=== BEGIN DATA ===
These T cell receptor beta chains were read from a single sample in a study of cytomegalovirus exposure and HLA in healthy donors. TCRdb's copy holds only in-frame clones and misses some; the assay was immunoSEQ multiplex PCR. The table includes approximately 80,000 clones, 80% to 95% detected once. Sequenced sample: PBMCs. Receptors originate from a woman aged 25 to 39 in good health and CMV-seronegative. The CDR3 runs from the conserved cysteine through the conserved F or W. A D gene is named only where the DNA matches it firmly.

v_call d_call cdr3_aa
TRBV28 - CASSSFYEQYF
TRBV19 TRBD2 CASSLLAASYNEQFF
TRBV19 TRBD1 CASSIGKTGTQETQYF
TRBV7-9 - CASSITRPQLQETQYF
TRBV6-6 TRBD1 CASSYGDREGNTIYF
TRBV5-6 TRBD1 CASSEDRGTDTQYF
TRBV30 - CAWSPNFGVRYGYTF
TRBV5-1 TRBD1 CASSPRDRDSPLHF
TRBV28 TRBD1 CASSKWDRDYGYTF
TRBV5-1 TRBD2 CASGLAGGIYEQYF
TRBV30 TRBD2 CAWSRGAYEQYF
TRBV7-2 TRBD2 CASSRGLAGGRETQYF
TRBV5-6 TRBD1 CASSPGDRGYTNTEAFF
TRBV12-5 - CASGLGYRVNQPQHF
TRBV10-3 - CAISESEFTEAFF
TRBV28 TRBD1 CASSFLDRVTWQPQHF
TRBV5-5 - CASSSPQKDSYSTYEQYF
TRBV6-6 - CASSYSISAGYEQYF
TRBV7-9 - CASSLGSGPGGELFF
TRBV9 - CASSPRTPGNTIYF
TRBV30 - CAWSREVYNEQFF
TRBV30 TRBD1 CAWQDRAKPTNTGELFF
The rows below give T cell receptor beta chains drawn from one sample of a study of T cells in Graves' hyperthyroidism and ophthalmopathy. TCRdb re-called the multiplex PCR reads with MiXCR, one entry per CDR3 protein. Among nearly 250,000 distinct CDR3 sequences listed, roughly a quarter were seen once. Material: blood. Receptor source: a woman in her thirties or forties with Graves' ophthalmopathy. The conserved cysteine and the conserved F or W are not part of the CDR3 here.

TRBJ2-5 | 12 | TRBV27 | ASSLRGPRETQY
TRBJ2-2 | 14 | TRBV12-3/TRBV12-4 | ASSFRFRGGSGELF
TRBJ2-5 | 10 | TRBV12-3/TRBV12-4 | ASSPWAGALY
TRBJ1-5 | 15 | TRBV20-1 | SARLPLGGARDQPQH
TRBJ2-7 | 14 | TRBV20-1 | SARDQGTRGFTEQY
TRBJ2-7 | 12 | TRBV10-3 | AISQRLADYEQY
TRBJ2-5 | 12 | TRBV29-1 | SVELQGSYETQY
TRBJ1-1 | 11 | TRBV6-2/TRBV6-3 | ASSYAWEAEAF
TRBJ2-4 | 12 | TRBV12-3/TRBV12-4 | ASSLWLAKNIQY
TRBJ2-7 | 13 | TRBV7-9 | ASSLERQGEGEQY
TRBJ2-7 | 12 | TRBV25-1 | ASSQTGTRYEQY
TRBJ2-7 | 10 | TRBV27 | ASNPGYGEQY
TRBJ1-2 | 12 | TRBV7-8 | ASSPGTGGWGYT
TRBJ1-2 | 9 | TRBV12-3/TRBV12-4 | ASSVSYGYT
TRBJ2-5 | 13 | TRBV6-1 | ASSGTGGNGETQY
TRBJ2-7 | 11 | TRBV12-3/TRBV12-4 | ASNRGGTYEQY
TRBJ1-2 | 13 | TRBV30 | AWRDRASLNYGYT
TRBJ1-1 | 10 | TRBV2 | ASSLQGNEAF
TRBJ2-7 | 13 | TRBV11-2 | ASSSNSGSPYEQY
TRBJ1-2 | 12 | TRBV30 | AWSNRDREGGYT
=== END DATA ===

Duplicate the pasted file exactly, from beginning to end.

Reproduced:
These T cell receptor beta chains were read from a single sample in a study of cytomegalovirus exposure and HLA in healthy donors. TCRdb's copy holds only in-frame clones and misses some; the assay was immunoSEQ multiplex PCR. The table includes approximately 80,000 clones, 80% to 95% detected once. Sequenced sample: PBMCs. Receptors originate from a woman aged 25 to 39 in good health and CMV-seronegative. The CDR3 runs from the conserved cysteine through the conserved F or W. A D gene is named only where the DNA matches it firmly.

v_call d_call cdr3_aa
TRBV28 - CASSSFYEQYF
TRBV19 TRBD2 CASSLLAASYNEQFF
TRBV19 TRBD1 CASSIGKTGTQETQYF
TRBV7-9 - CASSITRPQLQETQYF
TRBV6-6 TRBD1 CASSYGDREGNTIYF
TRBV5-6 TRBD1 CASSEDRGTDTQYF
TRBV30 - CAWSPNFGVRYGYTF
TRBV5-1 TRBD1 CASSPRDRDSPLHF
TRBV28 TRBD1 CASSKWDRDYGYTF
TRBV5-1 TRBD2 CASGLAGGIYEQYF
TRBV30 TRBD2 CAWSRGAYEQYF
TRBV7-2 TRBD2 CASSRGLAGGRETQYF
TRBV5-6 TRBD1 CASSPGDRGYTNTEAFF
TRBV12-5 - CASGLGYRVNQPQHF
TRBV10-3 - CAISESEFTEAFF
TRBV28 TRBD1 CASSFLDRVTWQPQHF
TRBV5-5 - CASSSPQKDSYSTYEQYF
TRBV6-6 - CASSYSISAGYEQYF
TRBV7-9 - CASSLGSGPGGELFF
TRBV9 - CASSPRTPGNTIYF
TRBV30 - CAWSREVYNEQFF
TRBV30 TRBD1 CAWQDRAKPTNTGELFF
The rows below give T cell receptor beta chains drawn from one sample of a study of T cells in Graves' hyperthyroidism and ophthalmopathy. TCRdb re-called the multiplex PCR reads with MiXCR, one entry per CDR3 protein. Among nearly 250,000 distinct CDR3 sequences listed, roughly a quarter were seen once. Material: blood. Receptor source: a woman in her thirties or forties with Graves' ophthalmopathy. The conserved cysteine and the conserved F or W are not part of the CDR3 here.

TRBJ2-5 | 12 | TRBV27 | ASSLRGPRETQY
TRBJ2-2 | 14 | TRBV12-3/TRBV12-4 | ASSFRFRGGSGELF
TRBJ2-5 | 10 | TRBV12-3/TRBV12-4 | ASSPWAGALY
TRBJ1-5 | 15 | TRBV20-1 | SARLPLGGARDQPQH
TRBJ2-7 | 14 | TRBV20-1 | SARDQGTRGFTEQY
TRBJ2-7 | 12 | TRBV10-3 | AISQRLADYEQY
TRBJ2-5 | 12 | TRBV29-1 | SVELQGSYETQY
TRBJ1-1 | 11 | TRBV6-2/TRBV6-3 | ASSYAWEAEAF
TRBJ2-4 | 12 | TRBV12-3/TRBV12-4 | ASSLWLAKNIQY
TRBJ2-7 | 13 | TRBV7-9 | ASSLERQGEGEQY
TRBJ2-7 | 12 | TRBV25-1 | ASSQTGTRYEQY
TRBJ2-7 | 10 | TRBV27 | ASNPGYGEQY
TRBJ1-2 | 12 | TRBV7-8 | ASSPGTGGWGYT
TRBJ1-2 | 9 | TRBV12-3/TRBV12-4 | ASSVSYGYT
TRBJ2-5 | 13 | TRBV6-1 | ASSGTGGNGETQY
TRBJ2-7 | 11 | TRBV12-3/TRBV12-4 | ASNRGGTYEQY
TRBJ1-2 | 13 | TRBV30 | AWRDRASLNYGYT
TRBJ1-1 | 10 | TRBV2 | ASSLQGNEAF
TRBJ2-7 | 13 | TRBV11-2 | ASSSNSGSPYEQY
TRBJ1-2 | 12 | TRBV30 | AWSNRDREGGYT